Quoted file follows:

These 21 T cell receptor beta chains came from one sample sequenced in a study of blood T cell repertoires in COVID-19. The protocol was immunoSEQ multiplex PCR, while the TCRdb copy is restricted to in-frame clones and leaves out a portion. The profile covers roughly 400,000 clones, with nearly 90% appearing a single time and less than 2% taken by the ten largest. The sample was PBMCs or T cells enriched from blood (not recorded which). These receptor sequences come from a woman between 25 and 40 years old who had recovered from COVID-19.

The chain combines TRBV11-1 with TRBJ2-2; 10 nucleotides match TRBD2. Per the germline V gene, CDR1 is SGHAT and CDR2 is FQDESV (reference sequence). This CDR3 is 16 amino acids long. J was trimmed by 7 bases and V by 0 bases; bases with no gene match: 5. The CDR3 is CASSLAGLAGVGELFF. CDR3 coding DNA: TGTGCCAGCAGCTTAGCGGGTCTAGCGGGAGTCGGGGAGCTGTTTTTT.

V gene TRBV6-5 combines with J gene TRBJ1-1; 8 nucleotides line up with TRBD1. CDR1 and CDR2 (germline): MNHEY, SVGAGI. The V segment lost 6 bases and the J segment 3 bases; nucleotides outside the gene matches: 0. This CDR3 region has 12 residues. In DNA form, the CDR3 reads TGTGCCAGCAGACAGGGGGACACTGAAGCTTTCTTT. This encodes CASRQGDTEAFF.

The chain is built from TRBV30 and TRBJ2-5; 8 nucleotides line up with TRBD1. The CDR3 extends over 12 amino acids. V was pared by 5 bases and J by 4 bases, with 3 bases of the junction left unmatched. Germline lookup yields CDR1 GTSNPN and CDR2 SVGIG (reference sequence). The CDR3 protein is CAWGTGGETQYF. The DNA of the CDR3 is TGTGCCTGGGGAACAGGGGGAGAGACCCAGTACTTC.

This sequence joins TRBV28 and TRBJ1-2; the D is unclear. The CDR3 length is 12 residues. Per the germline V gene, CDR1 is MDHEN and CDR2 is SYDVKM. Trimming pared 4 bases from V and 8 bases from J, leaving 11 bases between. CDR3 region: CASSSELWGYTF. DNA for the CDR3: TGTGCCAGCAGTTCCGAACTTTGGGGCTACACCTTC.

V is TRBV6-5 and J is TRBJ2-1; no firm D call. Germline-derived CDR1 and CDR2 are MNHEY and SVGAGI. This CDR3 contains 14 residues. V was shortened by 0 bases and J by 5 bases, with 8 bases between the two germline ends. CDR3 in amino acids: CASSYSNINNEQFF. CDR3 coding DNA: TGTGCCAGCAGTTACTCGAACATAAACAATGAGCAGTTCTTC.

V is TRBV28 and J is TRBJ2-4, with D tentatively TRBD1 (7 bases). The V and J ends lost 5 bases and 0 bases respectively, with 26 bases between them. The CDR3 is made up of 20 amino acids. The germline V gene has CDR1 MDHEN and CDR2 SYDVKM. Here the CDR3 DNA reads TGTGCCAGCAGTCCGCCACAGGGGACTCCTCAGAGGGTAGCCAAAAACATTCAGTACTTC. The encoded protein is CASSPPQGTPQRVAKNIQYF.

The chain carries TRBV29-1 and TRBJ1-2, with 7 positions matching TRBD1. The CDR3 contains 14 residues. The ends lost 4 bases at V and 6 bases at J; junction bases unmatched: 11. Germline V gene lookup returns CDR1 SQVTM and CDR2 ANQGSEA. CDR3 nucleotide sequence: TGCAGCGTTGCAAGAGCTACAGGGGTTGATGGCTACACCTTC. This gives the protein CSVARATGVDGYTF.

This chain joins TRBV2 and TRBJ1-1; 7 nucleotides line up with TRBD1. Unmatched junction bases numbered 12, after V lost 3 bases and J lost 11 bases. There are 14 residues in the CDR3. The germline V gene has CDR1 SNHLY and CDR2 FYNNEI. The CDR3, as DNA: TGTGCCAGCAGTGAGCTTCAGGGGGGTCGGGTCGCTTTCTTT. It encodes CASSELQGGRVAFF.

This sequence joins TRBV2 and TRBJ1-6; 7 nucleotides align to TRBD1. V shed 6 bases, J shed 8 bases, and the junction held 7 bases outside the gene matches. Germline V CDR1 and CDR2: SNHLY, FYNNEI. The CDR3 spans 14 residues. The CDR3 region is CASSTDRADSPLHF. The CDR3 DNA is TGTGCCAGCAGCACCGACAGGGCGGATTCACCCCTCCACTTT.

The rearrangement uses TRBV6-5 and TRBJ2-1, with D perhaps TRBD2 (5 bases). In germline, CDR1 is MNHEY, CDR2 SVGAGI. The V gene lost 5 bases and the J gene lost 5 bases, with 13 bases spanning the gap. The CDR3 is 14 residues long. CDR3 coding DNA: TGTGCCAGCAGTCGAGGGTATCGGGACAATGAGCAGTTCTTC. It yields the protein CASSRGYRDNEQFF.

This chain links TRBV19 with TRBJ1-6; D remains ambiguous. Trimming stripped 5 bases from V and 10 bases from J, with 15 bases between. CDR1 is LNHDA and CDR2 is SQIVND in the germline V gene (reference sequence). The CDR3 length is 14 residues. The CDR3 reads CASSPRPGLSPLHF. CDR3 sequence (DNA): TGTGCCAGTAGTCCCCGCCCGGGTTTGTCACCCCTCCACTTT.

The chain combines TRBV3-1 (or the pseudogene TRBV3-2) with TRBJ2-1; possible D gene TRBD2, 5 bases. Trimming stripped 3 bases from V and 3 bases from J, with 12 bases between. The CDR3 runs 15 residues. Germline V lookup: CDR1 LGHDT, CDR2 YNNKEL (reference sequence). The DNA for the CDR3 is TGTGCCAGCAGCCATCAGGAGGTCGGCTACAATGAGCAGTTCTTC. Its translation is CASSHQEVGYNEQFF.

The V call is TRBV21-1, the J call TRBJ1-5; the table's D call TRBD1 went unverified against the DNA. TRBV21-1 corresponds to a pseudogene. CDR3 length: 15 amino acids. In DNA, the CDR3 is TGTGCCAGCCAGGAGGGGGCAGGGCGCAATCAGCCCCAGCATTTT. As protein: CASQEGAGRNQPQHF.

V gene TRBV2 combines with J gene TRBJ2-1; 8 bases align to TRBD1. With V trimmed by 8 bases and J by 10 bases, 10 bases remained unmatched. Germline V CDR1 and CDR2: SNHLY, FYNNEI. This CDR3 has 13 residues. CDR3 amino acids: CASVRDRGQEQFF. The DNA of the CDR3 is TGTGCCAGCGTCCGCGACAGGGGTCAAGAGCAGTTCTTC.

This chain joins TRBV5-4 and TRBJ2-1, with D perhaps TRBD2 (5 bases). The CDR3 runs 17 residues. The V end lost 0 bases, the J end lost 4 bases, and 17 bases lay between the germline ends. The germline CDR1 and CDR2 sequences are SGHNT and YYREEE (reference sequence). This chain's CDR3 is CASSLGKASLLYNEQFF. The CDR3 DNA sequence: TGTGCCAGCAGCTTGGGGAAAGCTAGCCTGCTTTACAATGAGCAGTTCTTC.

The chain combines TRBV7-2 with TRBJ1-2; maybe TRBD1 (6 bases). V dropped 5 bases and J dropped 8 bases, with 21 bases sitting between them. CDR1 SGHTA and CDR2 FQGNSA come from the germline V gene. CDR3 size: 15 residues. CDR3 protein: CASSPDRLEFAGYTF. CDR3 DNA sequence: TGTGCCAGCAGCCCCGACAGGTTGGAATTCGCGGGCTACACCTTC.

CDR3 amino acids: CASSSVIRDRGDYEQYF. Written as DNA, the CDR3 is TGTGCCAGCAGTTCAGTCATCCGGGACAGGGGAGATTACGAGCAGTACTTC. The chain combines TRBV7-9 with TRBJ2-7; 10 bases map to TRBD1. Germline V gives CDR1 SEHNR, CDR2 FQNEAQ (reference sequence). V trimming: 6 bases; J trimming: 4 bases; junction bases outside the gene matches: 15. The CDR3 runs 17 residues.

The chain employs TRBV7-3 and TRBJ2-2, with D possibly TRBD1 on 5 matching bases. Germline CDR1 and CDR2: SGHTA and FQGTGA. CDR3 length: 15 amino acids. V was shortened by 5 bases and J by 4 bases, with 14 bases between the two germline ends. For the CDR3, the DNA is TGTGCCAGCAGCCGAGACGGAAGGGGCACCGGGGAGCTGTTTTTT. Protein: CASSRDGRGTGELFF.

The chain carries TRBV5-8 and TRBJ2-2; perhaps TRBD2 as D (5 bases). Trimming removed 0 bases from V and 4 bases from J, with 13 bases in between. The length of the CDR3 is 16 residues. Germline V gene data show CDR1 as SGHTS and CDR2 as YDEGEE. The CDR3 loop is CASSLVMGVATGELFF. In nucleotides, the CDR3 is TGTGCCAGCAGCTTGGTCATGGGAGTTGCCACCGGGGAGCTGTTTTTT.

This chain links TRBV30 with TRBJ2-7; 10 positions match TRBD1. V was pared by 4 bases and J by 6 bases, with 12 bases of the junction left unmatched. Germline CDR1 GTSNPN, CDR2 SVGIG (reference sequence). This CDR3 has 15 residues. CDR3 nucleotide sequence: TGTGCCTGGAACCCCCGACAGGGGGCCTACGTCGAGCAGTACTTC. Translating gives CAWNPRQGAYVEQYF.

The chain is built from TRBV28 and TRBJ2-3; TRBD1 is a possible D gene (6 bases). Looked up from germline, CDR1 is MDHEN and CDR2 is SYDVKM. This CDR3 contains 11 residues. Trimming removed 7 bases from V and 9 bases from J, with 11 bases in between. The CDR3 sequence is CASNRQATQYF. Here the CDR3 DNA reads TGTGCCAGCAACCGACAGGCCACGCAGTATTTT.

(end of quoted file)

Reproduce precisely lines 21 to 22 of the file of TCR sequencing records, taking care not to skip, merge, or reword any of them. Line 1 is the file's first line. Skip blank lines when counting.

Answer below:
This chain links TRBV30 with TRBJ2-7; 10 positions match TRBD1. V was pared by 4 bases and J by 6 bases, with 12 bases of the junction left unmatched. Germline CDR1 GTSNPN, CDR2 SVGIG (reference sequence). This CDR3 has 15 residues. CDR3 nucleotide sequence: TGTGCCTGGAACCCCCGACAGGGGGCCTACGTCGAGCAGTACTTC. Translating gives CAWNPRQGAYVEQYF.

The chain is built from TRBV28 and TRBJ2-3; TRBD1 is a possible D gene (6 bases). Looked up from germline, CDR1 is MDHEN and CDR2 is SYDVKM. This CDR3 contains 11 residues. Trimming removed 7 bases from V and 9 bases from J, with 11 bases in between. The CDR3 sequence is CASNRQATQYF. Here the CDR3 DNA reads TGTGCCAGCAACCGACAGGCCACGCAGTATTTT.